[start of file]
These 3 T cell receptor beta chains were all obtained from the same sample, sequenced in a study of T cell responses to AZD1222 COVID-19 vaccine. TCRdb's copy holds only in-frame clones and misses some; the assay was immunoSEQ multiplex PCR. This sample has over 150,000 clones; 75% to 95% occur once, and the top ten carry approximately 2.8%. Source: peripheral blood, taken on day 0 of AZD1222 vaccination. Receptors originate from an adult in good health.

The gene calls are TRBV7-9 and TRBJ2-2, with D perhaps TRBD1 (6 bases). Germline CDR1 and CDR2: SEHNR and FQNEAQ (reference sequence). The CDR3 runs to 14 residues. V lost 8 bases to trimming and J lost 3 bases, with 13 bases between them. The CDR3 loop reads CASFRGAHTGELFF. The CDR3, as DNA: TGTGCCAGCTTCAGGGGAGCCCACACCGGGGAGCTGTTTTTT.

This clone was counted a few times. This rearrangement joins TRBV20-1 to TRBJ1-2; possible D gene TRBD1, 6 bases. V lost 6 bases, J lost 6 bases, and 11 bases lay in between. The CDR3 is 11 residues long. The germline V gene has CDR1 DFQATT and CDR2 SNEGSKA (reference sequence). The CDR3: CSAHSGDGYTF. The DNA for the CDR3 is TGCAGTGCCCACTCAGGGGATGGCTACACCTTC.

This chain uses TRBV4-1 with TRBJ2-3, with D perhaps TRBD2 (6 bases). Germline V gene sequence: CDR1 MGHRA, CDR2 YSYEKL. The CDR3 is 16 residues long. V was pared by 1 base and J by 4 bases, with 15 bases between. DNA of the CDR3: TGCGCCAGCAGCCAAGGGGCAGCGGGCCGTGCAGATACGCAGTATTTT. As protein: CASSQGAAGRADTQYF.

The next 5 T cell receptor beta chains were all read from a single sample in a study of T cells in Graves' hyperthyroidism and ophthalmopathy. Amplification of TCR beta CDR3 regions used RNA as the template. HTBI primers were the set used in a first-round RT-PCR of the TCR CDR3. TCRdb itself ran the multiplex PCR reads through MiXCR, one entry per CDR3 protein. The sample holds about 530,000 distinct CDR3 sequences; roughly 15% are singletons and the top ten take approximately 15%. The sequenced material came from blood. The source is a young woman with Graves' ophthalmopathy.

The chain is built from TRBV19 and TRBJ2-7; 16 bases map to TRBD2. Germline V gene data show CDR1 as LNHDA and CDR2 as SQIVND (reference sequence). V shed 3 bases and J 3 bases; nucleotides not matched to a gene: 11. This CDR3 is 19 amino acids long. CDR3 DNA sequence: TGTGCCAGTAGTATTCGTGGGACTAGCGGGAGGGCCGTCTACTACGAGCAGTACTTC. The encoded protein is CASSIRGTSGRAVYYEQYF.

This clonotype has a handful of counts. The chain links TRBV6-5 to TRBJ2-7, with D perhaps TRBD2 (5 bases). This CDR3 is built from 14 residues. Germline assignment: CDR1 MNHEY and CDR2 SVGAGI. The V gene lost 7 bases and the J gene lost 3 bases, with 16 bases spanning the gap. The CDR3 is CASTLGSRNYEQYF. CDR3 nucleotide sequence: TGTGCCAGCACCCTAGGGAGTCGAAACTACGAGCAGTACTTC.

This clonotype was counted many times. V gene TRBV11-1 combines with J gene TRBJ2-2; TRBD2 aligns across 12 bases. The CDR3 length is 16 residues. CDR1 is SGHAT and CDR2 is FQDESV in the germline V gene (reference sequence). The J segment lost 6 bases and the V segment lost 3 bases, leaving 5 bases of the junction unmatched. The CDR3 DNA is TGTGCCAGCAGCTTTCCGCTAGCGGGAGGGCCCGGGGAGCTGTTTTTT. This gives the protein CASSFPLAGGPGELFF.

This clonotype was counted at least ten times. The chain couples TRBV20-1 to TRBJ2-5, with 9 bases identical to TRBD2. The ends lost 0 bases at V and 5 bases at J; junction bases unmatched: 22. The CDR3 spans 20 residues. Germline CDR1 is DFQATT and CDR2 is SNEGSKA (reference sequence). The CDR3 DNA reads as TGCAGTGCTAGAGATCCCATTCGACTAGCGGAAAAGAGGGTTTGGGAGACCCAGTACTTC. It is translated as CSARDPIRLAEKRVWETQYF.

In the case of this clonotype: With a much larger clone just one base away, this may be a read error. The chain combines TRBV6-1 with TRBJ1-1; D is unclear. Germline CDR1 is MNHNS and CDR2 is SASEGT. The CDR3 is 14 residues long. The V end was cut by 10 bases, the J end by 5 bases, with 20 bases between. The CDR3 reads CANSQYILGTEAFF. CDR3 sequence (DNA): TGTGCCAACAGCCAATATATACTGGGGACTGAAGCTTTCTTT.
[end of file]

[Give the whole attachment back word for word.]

These 3 T cell receptor beta chains were all obtained from the same sample, sequenced in a study of T cell responses to AZD1222 COVID-19 vaccine. TCRdb's copy holds only in-frame clones and misses some; the assay was immunoSEQ multiplex PCR. This sample has over 150,000 clones; 75% to 95% occur once, and the top ten carry approximately 2.8%. Source: peripheral blood, taken on day 0 of AZD1222 vaccination. Receptors originate from an adult in good health.

The gene calls are TRBV7-9 and TRBJ2-2, with D perhaps TRBD1 (6 bases). Germline CDR1 and CDR2: SEHNR and FQNEAQ (reference sequence). The CDR3 runs to 14 residues. V lost 8 bases to trimming and J lost 3 bases, with 13 bases between them. The CDR3 loop reads CASFRGAHTGELFF. The CDR3, as DNA: TGTGCCAGCTTCAGGGGAGCCCACACCGGGGAGCTGTTTTTT.

This clone was counted a few times. This rearrangement joins TRBV20-1 to TRBJ1-2; possible D gene TRBD1, 6 bases. V lost 6 bases, J lost 6 bases, and 11 bases lay in between. The CDR3 is 11 residues long. The germline V gene has CDR1 DFQATT and CDR2 SNEGSKA (reference sequence). The CDR3: CSAHSGDGYTF. The DNA for the CDR3 is TGCAGTGCCCACTCAGGGGATGGCTACACCTTC.

This chain uses TRBV4-1 with TRBJ2-3, with D perhaps TRBD2 (6 bases). Germline V gene sequence: CDR1 MGHRA, CDR2 YSYEKL. The CDR3 is 16 residues long. V was pared by 1 base and J by 4 bases, with 15 bases between. DNA of the CDR3: TGCGCCAGCAGCCAAGGGGCAGCGGGCCGTGCAGATACGCAGTATTTT. As protein: CASSQGAAGRADTQYF.

The next 5 T cell receptor beta chains were all read from a single sample in a study of T cells in Graves' hyperthyroidism and ophthalmopathy. Amplification of TCR beta CDR3 regions used RNA as the template. HTBI primers were the set used in a first-round RT-PCR of the TCR CDR3. TCRdb itself ran the multiplex PCR reads through MiXCR, one entry per CDR3 protein. The sample holds about 530,000 distinct CDR3 sequences; roughly 15% are singletons and the top ten take approximately 15%. The sequenced material came from blood. The source is a young woman with Graves' ophthalmopathy.

The chain is built from TRBV19 and TRBJ2-7; 16 bases map to TRBD2. Germline V gene data show CDR1 as LNHDA and CDR2 as SQIVND (reference sequence). V shed 3 bases and J 3 bases; nucleotides not matched to a gene: 11. This CDR3 is 19 amino acids long. CDR3 DNA sequence: TGTGCCAGTAGTATTCGTGGGACTAGCGGGAGGGCCGTCTACTACGAGCAGTACTTC. The encoded protein is CASSIRGTSGRAVYYEQYF.

This clonotype has a handful of counts. The chain links TRBV6-5 to TRBJ2-7, with D perhaps TRBD2 (5 bases). This CDR3 is built from 14 residues. Germline assignment: CDR1 MNHEY and CDR2 SVGAGI. The V gene lost 7 bases and the J gene lost 3 bases, with 16 bases spanning the gap. The CDR3 is CASTLGSRNYEQYF. CDR3 nucleotide sequence: TGTGCCAGCACCCTAGGGAGTCGAAACTACGAGCAGTACTTC.

This clonotype was counted many times. V gene TRBV11-1 combines with J gene TRBJ2-2; TRBD2 aligns across 12 bases. The CDR3 length is 16 residues. CDR1 is SGHAT and CDR2 is FQDESV in the germline V gene (reference sequence). The J segment lost 6 bases and the V segment lost 3 bases, leaving 5 bases of the junction unmatched. The CDR3 DNA is TGTGCCAGCAGCTTTCCGCTAGCGGGAGGGCCCGGGGAGCTGTTTTTT. This gives the protein CASSFPLAGGPGELFF.

This clonotype was counted at least ten times. The chain couples TRBV20-1 to TRBJ2-5, with 9 bases identical to TRBD2. The ends lost 0 bases at V and 5 bases at J; junction bases unmatched: 22. The CDR3 spans 20 residues. Germline CDR1 is DFQATT and CDR2 is SNEGSKA (reference sequence). The CDR3 DNA reads as TGCAGTGCTAGAGATCCCATTCGACTAGCGGAAAAGAGGGTTTGGGAGACCCAGTACTTC. It is translated as CSARDPIRLAEKRVWETQYF.

In the case of this clonotype: With a much larger clone just one base away, this may be a read error. The chain combines TRBV6-1 with TRBJ1-1; D is unclear. Germline CDR1 is MNHNS and CDR2 is SASEGT. The CDR3 is 14 residues long. The V end was cut by 10 bases, the J end by 5 bases, with 20 bases between. The CDR3 reads CANSQYILGTEAFF. CDR3 sequence (DNA): TGTGCCAACAGCCAATATATACTGGGGACTGAAGCTTTCTTT.